matter in the form of a gas of atoms, molecules, or elementary particles that have been so chilled that their motion is virtually halted and as a consequence they lose their separate identities and merge into a single entity. A Bose-Einstein condensate, the fifth state of matter, is formed at low temperatures when a significant number of the elementary particles classified as bosons (see Bose-Einstein statistics) collapse into the same quantum state. A similar condensate that consists of fermions (see Fermi-Dirac statistics) instead of bosons is known as a fermionic condensate, the sixth state of matter.
Such condensates were predicted by Albert Einstein in 1924 based on the system of quantum statistics formulated by the Indian mathematician Satyendra Nath Bose. Quantum theory asserts that atoms and other elementary particles can be thought of as waves. Einstein proposed that as atoms approach absolute zero (−273.15 degrees Celsius), the waves expand in inverse proportion to their momentum until they fall into the same quantum state and finally overlap, essentially behaving like a single atom. The phenomenon could not be observed, however, until techniques were developed to reduce temperatures to within 20 billionths of a degree above absolute zero. In 1995, Eric A. Cornell and Carl E. Wieman isolated a rubidium Bose-Einstein condensate under laboratory conditions; they shared the 2001 Nobel Prize in physics with Wolfgang Ketterle for the achievement of Bose-Einstein condensation in dilute gases of alkali atoms, and for early fundamental studies of the properties of the condensates.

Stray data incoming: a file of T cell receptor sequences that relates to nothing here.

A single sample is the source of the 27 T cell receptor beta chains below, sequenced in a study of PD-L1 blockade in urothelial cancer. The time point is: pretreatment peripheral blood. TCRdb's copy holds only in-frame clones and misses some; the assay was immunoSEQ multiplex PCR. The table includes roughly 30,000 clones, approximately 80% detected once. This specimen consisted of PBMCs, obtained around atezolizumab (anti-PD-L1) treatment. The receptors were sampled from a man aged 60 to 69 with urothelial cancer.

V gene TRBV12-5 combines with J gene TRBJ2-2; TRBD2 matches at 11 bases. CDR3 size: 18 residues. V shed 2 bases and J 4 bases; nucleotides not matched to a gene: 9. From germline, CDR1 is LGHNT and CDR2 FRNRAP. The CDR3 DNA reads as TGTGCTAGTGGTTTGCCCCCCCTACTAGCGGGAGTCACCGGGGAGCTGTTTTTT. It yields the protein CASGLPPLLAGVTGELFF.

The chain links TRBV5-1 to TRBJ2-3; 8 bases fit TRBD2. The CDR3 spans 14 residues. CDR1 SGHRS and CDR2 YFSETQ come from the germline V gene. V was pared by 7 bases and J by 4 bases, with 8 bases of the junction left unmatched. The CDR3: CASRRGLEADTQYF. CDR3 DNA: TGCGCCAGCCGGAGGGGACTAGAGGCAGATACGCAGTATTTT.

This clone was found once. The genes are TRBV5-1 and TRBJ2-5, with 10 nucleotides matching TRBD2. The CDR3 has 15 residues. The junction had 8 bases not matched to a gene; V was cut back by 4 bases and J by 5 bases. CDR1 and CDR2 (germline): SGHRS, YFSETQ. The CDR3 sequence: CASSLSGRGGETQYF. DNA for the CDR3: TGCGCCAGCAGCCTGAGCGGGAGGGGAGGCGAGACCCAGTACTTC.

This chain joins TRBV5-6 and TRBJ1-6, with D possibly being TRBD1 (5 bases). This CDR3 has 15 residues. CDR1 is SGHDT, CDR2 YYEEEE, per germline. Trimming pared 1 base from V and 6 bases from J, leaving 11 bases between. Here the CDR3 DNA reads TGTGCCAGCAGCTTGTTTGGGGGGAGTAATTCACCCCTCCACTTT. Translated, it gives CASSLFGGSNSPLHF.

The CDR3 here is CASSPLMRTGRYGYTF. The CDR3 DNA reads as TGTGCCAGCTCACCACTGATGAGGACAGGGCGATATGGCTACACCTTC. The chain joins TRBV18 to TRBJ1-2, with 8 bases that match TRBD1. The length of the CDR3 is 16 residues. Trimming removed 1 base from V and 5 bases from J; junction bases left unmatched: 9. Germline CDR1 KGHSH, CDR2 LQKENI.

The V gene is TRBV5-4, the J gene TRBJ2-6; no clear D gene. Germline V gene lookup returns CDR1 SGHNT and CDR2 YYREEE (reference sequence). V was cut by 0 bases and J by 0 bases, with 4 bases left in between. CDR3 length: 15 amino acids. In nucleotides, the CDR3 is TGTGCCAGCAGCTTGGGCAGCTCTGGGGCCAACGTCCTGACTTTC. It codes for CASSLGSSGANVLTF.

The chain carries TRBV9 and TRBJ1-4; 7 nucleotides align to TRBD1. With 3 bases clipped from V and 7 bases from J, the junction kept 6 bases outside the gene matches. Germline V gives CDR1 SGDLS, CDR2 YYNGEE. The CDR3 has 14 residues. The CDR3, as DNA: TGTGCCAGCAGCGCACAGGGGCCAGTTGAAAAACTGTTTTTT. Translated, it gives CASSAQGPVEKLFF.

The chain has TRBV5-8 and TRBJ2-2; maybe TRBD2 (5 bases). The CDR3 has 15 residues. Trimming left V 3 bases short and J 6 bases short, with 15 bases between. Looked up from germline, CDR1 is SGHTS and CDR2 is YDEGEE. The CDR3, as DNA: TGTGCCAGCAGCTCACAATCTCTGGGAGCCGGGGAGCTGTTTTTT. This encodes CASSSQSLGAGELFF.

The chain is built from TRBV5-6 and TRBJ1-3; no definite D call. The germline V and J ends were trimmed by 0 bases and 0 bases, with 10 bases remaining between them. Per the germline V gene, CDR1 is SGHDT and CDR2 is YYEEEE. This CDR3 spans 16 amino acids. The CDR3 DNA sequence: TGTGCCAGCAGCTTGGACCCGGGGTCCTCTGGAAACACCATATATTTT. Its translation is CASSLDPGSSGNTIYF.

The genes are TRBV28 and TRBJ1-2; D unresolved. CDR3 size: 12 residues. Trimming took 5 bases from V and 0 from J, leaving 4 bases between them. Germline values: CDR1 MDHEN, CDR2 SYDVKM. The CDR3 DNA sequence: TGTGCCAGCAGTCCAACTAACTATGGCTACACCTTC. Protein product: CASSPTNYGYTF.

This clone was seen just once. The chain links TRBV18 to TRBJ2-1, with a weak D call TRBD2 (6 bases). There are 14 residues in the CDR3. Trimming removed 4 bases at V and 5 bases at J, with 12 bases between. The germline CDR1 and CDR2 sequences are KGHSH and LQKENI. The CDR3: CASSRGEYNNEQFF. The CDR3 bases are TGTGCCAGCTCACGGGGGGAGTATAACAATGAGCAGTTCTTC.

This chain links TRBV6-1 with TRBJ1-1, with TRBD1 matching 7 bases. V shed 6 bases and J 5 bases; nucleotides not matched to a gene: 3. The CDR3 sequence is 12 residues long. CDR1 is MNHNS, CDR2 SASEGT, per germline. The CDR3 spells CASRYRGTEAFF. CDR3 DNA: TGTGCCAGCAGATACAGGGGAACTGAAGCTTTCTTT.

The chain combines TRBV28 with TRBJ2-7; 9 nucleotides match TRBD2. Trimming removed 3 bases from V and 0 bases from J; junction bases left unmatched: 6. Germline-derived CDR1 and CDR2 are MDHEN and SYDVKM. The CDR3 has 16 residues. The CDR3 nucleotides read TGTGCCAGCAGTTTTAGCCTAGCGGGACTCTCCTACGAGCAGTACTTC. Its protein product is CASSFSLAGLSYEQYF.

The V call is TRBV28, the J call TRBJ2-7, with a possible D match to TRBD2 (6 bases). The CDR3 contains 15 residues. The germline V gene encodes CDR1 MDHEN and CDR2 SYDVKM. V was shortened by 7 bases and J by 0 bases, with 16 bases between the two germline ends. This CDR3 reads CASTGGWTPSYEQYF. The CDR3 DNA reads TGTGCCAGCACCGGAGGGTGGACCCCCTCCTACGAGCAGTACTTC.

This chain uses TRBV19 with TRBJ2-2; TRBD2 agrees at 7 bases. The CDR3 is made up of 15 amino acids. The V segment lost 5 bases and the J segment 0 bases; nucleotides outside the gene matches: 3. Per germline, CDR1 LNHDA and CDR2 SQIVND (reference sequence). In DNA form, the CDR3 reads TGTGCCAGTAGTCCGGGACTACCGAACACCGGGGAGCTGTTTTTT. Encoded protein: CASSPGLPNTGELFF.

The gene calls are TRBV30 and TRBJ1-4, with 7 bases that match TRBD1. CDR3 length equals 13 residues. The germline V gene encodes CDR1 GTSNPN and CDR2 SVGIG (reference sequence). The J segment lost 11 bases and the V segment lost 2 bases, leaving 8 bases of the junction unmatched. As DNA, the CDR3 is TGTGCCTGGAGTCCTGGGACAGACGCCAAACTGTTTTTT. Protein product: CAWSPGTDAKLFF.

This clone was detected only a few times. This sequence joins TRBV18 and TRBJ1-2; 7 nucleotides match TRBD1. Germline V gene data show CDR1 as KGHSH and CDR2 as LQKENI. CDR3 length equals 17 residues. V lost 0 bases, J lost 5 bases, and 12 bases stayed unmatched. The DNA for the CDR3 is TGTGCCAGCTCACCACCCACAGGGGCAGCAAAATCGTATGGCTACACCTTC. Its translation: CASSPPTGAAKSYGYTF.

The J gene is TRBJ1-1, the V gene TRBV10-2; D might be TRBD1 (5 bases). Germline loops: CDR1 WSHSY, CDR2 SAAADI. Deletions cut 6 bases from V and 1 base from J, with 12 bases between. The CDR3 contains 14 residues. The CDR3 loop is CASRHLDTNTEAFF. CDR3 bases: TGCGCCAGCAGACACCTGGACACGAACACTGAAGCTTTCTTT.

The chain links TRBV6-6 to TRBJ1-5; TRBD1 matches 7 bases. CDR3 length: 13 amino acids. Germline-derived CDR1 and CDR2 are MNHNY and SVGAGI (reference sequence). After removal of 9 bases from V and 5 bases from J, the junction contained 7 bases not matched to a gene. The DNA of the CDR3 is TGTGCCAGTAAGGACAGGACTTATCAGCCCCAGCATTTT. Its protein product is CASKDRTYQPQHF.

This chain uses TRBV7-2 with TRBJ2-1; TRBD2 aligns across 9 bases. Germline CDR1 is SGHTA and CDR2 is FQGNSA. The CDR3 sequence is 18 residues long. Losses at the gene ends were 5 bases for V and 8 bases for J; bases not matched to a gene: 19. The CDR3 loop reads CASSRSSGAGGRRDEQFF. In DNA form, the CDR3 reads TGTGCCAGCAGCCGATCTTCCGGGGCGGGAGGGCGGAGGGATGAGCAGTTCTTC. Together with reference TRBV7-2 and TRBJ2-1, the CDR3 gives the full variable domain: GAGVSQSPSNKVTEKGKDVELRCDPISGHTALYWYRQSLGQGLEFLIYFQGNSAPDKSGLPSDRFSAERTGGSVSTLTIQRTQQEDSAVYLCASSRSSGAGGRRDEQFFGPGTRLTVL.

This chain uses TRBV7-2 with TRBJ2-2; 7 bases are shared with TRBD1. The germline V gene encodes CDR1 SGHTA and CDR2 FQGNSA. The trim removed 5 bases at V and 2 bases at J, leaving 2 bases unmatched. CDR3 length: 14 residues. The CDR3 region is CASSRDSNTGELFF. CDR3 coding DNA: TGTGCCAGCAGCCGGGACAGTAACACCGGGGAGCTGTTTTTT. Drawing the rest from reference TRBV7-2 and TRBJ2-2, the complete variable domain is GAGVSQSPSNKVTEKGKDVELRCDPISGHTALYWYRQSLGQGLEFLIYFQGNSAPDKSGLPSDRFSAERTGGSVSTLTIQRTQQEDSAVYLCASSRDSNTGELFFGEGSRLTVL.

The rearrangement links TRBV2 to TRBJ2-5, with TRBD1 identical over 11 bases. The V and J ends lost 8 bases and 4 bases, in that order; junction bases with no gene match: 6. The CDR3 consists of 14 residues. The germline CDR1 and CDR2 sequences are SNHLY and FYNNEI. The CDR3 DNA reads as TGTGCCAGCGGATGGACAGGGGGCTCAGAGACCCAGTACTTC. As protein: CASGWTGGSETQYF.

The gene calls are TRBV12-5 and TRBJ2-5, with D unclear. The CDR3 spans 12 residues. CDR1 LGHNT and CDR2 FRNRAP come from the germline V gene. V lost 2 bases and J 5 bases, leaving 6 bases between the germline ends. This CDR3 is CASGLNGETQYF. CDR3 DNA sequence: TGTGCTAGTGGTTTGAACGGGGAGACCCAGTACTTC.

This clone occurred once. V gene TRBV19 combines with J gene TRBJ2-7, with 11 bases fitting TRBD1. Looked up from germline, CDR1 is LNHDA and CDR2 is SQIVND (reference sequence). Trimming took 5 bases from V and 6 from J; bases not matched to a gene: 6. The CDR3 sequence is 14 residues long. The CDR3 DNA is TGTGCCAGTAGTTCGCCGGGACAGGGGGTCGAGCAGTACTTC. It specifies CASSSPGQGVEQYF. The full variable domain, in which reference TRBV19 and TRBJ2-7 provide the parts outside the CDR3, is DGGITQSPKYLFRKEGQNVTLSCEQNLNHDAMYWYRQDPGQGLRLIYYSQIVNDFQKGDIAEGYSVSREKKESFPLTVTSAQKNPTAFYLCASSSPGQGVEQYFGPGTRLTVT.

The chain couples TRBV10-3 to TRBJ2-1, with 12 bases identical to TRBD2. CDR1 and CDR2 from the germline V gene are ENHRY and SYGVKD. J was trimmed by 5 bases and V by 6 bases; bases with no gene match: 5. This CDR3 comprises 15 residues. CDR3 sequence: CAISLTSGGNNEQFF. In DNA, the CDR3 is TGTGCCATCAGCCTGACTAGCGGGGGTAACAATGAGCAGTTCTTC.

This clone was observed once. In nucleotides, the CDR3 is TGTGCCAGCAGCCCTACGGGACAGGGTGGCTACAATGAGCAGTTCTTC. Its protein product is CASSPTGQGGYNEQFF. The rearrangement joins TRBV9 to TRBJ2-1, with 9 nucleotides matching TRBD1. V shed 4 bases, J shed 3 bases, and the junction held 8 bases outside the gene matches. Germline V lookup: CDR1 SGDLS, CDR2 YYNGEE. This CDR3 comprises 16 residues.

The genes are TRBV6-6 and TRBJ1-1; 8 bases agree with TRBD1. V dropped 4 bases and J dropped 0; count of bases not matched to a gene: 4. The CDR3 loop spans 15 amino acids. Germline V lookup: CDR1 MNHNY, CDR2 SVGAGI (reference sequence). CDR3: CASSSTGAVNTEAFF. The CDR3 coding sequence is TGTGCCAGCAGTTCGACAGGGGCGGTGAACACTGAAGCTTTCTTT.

A fermionic condensate is far more difficult to achieve because the Pauli exclusion principle prohibits two or more fermions from occupying the same quantum state. In 1957, John Bardeen, Leon Cooper, and Robert Schrieffer suggested that electrons, which are fermions, could form what are now known as Cooper pairs, which act like bosons; such pairings might make a fermionic condensate possible. Murray Holland much later suggested that fermions could pair up at higher temperatures by subjecting them to a magnetic field. In 2003, Deborah Jin and Rudolf Grimm were able to get fermionic atoms to bond together to form molecular bosons and thus form a Bose-Einstein condensate, but not a fermionic condensate. Later that year, applying a time-varying magnetic field to potassium atoms, Jin achieved Cooper pairings and the subsequent formation of a fermionic condensate.
It is believed that these state of matter have never existed naturally anywhere in the universe, since the low temperatures required for their existence cannot be found, even in outer space. Condensates may be useful in the study of superconductivity and superfluidity and in refining measurements of time and distance.